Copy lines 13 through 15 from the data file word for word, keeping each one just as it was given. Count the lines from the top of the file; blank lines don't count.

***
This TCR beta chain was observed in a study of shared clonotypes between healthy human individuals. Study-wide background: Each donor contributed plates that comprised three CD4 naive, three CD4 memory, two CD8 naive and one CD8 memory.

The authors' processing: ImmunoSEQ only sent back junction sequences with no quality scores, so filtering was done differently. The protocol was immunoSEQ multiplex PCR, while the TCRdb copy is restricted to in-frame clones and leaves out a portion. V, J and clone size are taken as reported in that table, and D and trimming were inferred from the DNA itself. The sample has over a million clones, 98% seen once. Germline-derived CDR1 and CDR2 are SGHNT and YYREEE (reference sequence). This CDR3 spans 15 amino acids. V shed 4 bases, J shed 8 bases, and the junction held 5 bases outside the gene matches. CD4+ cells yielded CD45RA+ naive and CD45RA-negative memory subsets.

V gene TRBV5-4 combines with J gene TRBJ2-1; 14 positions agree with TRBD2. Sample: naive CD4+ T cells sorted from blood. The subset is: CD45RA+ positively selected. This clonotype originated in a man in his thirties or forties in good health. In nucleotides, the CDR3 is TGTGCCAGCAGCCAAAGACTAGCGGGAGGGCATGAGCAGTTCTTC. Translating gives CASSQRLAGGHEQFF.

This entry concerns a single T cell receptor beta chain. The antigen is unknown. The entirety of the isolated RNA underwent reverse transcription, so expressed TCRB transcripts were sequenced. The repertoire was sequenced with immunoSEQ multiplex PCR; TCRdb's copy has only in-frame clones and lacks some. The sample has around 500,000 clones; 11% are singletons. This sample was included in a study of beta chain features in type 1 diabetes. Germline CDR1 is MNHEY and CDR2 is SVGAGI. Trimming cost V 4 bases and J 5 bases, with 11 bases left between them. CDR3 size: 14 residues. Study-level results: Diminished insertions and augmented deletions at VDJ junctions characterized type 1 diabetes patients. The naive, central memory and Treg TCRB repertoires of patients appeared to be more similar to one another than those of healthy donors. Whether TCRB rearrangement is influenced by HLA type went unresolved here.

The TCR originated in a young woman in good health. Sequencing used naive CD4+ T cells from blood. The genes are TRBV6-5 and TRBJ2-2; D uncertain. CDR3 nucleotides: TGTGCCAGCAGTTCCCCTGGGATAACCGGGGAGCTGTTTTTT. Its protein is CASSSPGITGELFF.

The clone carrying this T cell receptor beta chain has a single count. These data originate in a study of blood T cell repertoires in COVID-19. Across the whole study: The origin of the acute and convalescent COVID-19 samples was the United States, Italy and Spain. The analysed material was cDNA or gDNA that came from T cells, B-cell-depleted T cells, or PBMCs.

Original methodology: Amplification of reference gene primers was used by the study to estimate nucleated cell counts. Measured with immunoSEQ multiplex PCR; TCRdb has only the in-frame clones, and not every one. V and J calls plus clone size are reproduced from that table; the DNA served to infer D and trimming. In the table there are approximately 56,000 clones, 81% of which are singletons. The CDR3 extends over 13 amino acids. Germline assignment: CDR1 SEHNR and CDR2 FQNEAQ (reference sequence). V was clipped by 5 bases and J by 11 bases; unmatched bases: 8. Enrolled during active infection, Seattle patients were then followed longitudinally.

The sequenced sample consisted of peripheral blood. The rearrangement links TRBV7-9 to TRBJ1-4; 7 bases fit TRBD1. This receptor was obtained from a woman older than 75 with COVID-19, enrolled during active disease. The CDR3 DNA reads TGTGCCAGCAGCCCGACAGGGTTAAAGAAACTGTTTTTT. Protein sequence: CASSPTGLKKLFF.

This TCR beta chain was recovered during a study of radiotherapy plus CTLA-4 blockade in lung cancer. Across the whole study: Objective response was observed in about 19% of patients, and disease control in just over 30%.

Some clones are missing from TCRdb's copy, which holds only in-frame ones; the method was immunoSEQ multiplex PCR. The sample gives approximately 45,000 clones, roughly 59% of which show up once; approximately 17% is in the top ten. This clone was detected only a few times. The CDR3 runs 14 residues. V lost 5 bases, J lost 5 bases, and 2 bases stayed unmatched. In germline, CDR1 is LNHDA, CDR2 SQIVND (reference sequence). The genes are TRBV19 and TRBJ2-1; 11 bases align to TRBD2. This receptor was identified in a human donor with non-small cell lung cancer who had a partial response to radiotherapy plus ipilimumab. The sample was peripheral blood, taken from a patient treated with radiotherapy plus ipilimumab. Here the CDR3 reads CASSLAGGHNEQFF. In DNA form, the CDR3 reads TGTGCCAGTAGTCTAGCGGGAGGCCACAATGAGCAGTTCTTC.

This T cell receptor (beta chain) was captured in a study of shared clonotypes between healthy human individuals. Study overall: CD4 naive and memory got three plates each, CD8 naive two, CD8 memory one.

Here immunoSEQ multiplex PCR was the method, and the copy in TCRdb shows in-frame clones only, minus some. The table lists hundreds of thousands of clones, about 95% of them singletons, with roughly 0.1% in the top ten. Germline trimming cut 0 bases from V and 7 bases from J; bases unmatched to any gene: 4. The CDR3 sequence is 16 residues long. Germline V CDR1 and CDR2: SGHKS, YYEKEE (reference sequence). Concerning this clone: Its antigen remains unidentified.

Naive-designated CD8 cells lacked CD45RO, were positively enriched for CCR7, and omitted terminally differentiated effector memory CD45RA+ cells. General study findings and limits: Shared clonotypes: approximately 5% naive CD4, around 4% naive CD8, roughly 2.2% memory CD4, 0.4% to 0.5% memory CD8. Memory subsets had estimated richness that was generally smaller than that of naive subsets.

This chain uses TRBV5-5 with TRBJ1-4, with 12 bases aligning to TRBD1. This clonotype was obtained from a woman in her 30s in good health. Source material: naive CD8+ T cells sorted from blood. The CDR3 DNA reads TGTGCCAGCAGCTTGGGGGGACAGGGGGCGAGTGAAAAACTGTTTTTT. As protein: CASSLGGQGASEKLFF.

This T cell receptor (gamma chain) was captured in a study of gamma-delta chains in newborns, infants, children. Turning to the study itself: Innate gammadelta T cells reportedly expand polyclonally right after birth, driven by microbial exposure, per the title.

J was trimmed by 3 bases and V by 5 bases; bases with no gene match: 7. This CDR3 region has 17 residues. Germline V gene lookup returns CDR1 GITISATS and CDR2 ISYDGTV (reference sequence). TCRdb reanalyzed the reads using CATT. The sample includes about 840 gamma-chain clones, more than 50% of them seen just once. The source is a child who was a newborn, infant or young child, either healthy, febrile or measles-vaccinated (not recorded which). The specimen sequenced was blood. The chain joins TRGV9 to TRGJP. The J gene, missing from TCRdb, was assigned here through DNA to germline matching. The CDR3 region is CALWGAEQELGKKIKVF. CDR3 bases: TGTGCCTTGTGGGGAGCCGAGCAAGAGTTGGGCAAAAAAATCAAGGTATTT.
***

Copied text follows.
Naive-designated CD8 cells lacked CD45RO, were positively enriched for CCR7, and omitted terminally differentiated effector memory CD45RA+ cells. General study findings and limits: Shared clonotypes: approximately 5% naive CD4, around 4% naive CD8, roughly 2.2% memory CD4, 0.4% to 0.5% memory CD8. Memory subsets had estimated richness that was generally smaller than that of naive subsets.

This chain uses TRBV5-5 with TRBJ1-4, with 12 bases aligning to TRBD1. This clonotype was obtained from a woman in her 30s in good health. Source material: naive CD8+ T cells sorted from blood. The CDR3 DNA reads TGTGCCAGCAGCTTGGGGGGACAGGGGGCGAGTGAAAAACTGTTTTTT. As protein: CASSLGGQGASEKLFF.

This T cell receptor (gamma chain) was captured in a study of gamma-delta chains in newborns, infants, children. Turning to the study itself: Innate gammadelta T cells reportedly expand polyclonally right after birth, driven by microbial exposure, per the title.